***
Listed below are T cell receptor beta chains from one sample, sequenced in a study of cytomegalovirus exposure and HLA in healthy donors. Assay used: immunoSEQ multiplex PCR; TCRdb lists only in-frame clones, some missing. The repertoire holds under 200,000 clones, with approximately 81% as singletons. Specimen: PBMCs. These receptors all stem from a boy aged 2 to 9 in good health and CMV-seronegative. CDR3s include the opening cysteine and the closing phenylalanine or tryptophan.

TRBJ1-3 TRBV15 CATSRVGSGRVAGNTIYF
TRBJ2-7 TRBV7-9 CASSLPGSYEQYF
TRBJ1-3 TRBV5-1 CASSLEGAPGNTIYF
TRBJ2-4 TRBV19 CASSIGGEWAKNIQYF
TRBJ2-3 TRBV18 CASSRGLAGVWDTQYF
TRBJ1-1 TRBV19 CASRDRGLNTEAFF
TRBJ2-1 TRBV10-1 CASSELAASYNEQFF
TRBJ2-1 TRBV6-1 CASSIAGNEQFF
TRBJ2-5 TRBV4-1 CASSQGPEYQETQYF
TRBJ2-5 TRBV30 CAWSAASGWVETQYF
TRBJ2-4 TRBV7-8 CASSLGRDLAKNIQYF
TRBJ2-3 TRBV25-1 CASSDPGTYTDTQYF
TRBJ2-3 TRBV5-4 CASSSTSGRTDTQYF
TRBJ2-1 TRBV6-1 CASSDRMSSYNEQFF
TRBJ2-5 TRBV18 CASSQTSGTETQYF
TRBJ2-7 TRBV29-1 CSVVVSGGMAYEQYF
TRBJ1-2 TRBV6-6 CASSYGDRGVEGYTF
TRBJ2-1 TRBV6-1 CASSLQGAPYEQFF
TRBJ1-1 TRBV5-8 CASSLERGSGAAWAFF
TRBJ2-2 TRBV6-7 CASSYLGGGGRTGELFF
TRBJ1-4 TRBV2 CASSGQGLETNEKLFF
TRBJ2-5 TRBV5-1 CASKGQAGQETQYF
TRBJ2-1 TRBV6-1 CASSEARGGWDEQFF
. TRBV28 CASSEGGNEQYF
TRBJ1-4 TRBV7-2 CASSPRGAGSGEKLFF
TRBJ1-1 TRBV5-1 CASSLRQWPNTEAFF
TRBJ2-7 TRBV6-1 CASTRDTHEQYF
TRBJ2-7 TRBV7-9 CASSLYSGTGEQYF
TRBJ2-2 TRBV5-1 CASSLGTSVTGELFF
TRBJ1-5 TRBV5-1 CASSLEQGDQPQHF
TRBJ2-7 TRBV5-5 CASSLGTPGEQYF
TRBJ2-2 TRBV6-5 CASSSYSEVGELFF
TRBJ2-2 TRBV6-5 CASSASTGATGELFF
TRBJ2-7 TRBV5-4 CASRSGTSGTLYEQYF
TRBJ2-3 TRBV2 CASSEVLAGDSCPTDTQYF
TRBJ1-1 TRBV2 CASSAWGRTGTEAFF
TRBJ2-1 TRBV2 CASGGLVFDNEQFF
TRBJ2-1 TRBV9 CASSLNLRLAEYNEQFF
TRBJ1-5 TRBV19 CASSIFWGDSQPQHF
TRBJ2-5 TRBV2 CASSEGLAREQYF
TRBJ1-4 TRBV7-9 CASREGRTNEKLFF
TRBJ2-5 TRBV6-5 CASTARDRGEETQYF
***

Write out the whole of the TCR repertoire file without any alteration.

Listed below are T cell receptor beta chains from one sample, sequenced in a study of cytomegalovirus exposure and HLA in healthy donors. Assay used: immunoSEQ multiplex PCR; TCRdb lists only in-frame clones, some missing. The repertoire holds under 200,000 clones, with approximately 81% as singletons. Specimen: PBMCs. These receptors all stem from a boy aged 2 to 9 in good health and CMV-seronegative. CDR3s include the opening cysteine and the closing phenylalanine or tryptophan.

TRBJ1-3 TRBV15 CATSRVGSGRVAGNTIYF
TRBJ2-7 TRBV7-9 CASSLPGSYEQYF
TRBJ1-3 TRBV5-1 CASSLEGAPGNTIYF
TRBJ2-4 TRBV19 CASSIGGEWAKNIQYF
TRBJ2-3 TRBV18 CASSRGLAGVWDTQYF
TRBJ1-1 TRBV19 CASRDRGLNTEAFF
TRBJ2-1 TRBV10-1 CASSELAASYNEQFF
TRBJ2-1 TRBV6-1 CASSIAGNEQFF
TRBJ2-5 TRBV4-1 CASSQGPEYQETQYF
TRBJ2-5 TRBV30 CAWSAASGWVETQYF
TRBJ2-4 TRBV7-8 CASSLGRDLAKNIQYF
TRBJ2-3 TRBV25-1 CASSDPGTYTDTQYF
TRBJ2-3 TRBV5-4 CASSSTSGRTDTQYF
TRBJ2-1 TRBV6-1 CASSDRMSSYNEQFF
TRBJ2-5 TRBV18 CASSQTSGTETQYF
TRBJ2-7 TRBV29-1 CSVVVSGGMAYEQYF
TRBJ1-2 TRBV6-6 CASSYGDRGVEGYTF
TRBJ2-1 TRBV6-1 CASSLQGAPYEQFF
TRBJ1-1 TRBV5-8 CASSLERGSGAAWAFF
TRBJ2-2 TRBV6-7 CASSYLGGGGRTGELFF
TRBJ1-4 TRBV2 CASSGQGLETNEKLFF
TRBJ2-5 TRBV5-1 CASKGQAGQETQYF
TRBJ2-1 TRBV6-1 CASSEARGGWDEQFF
. TRBV28 CASSEGGNEQYF
TRBJ1-4 TRBV7-2 CASSPRGAGSGEKLFF
TRBJ1-1 TRBV5-1 CASSLRQWPNTEAFF
TRBJ2-7 TRBV6-1 CASTRDTHEQYF
TRBJ2-7 TRBV7-9 CASSLYSGTGEQYF
TRBJ2-2 TRBV5-1 CASSLGTSVTGELFF
TRBJ1-5 TRBV5-1 CASSLEQGDQPQHF
TRBJ2-7 TRBV5-5 CASSLGTPGEQYF
TRBJ2-2 TRBV6-5 CASSSYSEVGELFF
TRBJ2-2 TRBV6-5 CASSASTGATGELFF
TRBJ2-7 TRBV5-4 CASRSGTSGTLYEQYF
TRBJ2-3 TRBV2 CASSEVLAGDSCPTDTQYF
TRBJ1-1 TRBV2 CASSAWGRTGTEAFF
TRBJ2-1 TRBV2 CASGGLVFDNEQFF
TRBJ2-1 TRBV9 CASSLNLRLAEYNEQFF
TRBJ1-5 TRBV19 CASSIFWGDSQPQHF
TRBJ2-5 TRBV2 CASSEGLAREQYF
TRBJ1-4 TRBV7-9 CASREGRTNEKLFF
TRBJ2-5 TRBV6-5 CASTARDRGEETQYF